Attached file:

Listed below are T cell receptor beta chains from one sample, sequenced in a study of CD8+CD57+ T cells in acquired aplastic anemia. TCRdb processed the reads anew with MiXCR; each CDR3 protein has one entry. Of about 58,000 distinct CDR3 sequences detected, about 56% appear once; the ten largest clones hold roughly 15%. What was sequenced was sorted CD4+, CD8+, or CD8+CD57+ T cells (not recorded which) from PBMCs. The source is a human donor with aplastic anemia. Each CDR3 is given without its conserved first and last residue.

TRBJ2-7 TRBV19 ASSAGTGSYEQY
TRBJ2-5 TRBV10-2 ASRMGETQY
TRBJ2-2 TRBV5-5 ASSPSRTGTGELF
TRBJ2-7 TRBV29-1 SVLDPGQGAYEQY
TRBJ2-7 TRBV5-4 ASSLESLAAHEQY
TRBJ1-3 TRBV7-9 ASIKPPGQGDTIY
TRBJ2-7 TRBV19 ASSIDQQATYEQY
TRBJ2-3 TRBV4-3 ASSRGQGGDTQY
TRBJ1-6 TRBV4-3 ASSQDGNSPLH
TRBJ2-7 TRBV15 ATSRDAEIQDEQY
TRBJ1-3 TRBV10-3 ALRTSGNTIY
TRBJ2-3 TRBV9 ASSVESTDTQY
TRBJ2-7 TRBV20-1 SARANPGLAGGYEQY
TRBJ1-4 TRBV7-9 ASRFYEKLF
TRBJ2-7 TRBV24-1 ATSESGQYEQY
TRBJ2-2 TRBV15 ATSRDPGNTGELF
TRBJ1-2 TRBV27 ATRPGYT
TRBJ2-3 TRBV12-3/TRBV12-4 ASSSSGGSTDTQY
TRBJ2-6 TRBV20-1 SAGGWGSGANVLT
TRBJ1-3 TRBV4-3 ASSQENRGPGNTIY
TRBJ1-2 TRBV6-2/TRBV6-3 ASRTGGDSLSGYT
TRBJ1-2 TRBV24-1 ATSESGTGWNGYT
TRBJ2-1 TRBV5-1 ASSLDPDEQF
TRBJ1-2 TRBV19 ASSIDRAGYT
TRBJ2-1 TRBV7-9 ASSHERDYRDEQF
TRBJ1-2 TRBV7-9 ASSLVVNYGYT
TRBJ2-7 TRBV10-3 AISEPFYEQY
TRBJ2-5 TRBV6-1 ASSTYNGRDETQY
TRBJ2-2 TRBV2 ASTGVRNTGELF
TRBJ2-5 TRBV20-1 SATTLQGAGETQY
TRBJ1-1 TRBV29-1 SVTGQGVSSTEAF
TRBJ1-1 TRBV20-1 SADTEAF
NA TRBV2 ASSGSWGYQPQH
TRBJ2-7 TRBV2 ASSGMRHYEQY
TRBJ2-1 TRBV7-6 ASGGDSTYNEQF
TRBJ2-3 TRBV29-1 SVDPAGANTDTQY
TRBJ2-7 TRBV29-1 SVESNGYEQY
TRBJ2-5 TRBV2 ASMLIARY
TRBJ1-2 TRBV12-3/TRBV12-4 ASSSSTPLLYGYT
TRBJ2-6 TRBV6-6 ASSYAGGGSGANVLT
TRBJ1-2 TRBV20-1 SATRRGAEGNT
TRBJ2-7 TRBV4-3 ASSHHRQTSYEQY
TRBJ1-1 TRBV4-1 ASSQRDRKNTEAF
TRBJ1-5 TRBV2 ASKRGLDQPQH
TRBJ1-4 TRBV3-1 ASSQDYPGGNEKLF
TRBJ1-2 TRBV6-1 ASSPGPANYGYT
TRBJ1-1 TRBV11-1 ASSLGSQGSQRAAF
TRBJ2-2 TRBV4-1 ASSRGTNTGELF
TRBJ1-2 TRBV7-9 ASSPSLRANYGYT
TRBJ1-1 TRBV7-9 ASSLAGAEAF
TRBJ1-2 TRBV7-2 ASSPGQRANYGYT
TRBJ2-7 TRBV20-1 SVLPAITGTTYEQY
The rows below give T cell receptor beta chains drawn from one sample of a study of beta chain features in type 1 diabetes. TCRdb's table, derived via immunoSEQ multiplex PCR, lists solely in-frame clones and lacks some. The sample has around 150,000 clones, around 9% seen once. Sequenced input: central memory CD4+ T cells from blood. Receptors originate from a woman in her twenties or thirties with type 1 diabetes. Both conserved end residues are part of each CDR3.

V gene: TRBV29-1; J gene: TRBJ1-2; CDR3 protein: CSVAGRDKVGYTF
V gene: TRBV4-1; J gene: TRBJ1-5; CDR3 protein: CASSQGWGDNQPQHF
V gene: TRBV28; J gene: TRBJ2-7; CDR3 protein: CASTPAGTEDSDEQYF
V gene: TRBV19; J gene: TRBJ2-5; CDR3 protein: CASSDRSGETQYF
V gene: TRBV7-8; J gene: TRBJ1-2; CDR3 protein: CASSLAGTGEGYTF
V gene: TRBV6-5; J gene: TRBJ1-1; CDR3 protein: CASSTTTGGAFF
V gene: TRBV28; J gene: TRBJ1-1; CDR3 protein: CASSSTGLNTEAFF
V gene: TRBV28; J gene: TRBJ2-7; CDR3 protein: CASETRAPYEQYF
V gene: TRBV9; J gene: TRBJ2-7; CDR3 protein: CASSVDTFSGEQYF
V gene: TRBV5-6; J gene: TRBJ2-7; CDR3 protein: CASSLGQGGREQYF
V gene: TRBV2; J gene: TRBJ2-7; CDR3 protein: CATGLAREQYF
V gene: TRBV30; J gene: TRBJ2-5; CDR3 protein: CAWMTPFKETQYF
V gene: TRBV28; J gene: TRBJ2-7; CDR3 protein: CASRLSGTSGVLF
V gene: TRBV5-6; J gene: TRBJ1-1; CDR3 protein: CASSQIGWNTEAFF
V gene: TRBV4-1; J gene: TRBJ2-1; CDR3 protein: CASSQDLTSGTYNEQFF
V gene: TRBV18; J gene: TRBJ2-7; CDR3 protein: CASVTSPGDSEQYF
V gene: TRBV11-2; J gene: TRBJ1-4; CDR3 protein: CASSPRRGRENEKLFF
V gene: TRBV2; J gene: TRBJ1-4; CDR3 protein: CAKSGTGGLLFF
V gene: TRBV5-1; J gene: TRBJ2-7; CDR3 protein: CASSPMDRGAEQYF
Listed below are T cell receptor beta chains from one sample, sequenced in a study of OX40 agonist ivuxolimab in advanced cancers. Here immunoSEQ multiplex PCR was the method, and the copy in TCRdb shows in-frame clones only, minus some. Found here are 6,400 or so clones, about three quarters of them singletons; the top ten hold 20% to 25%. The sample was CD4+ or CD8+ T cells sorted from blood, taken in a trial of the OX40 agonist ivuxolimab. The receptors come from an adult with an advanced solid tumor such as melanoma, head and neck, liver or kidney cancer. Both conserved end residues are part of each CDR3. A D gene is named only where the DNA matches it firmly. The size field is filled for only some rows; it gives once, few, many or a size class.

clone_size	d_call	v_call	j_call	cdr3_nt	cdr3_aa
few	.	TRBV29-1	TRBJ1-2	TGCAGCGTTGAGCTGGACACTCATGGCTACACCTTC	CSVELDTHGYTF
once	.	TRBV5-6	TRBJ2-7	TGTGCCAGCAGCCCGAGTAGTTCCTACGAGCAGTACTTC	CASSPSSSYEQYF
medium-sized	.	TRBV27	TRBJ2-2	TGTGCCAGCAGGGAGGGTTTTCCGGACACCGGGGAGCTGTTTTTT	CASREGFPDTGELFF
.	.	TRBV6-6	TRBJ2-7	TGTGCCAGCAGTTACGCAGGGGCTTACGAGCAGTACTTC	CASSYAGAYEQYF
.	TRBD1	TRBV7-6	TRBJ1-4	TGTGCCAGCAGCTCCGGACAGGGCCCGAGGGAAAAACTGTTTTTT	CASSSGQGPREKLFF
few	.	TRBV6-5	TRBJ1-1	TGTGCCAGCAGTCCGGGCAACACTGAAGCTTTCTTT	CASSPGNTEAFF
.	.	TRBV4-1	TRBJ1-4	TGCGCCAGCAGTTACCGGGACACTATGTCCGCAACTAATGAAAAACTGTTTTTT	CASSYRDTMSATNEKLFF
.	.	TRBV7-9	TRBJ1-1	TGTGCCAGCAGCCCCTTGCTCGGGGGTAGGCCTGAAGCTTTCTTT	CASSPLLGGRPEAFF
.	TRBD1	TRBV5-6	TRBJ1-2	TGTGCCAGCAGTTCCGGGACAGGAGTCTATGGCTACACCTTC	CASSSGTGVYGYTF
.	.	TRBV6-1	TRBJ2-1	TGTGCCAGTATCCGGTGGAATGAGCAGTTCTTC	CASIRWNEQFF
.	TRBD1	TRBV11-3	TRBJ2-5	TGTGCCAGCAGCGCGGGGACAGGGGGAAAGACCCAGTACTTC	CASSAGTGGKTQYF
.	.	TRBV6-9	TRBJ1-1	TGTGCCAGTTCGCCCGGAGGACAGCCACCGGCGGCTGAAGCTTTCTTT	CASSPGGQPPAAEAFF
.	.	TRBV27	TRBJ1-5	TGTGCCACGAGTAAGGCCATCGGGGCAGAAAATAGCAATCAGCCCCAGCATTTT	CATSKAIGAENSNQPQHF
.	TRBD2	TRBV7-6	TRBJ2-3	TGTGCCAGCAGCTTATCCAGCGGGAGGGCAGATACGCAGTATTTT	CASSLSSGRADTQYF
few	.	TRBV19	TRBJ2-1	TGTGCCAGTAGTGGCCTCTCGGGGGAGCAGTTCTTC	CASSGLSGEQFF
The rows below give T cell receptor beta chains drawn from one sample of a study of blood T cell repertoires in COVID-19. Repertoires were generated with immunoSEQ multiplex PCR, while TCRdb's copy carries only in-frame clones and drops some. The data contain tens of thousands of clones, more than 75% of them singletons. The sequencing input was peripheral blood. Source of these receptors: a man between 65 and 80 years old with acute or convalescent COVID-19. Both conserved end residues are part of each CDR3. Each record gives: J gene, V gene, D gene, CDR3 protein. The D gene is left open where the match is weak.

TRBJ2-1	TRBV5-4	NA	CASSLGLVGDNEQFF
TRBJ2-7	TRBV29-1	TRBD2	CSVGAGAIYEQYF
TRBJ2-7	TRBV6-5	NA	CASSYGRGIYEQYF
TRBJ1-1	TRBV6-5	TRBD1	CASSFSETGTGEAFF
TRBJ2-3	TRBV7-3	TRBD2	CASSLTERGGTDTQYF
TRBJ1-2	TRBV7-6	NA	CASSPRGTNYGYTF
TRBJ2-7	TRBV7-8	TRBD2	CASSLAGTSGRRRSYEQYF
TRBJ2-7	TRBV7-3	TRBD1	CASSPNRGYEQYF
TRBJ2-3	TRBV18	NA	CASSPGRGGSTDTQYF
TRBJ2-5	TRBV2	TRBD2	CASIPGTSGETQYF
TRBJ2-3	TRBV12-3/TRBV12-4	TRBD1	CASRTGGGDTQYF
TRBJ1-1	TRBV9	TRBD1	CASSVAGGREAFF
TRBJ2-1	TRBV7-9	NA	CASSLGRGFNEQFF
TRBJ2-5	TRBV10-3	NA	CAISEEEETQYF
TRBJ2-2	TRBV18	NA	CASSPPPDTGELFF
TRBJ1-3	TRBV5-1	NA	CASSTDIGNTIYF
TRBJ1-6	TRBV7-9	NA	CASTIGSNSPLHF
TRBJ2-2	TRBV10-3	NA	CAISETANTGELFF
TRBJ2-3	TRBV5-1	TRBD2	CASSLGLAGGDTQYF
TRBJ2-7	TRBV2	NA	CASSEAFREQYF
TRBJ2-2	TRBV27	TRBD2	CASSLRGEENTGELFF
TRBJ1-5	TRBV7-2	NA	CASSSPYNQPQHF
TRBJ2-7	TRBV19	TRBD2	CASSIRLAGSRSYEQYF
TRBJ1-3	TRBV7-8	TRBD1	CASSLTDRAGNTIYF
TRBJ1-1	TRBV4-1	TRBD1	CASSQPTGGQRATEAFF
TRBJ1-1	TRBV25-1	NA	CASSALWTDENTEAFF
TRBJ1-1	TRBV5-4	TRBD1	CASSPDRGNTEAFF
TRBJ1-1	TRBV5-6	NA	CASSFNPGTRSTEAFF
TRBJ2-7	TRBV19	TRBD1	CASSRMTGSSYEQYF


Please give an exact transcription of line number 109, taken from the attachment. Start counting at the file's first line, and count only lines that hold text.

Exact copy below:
TRBJ2-2	TRBV10-3	NA	CAISETANTGELFF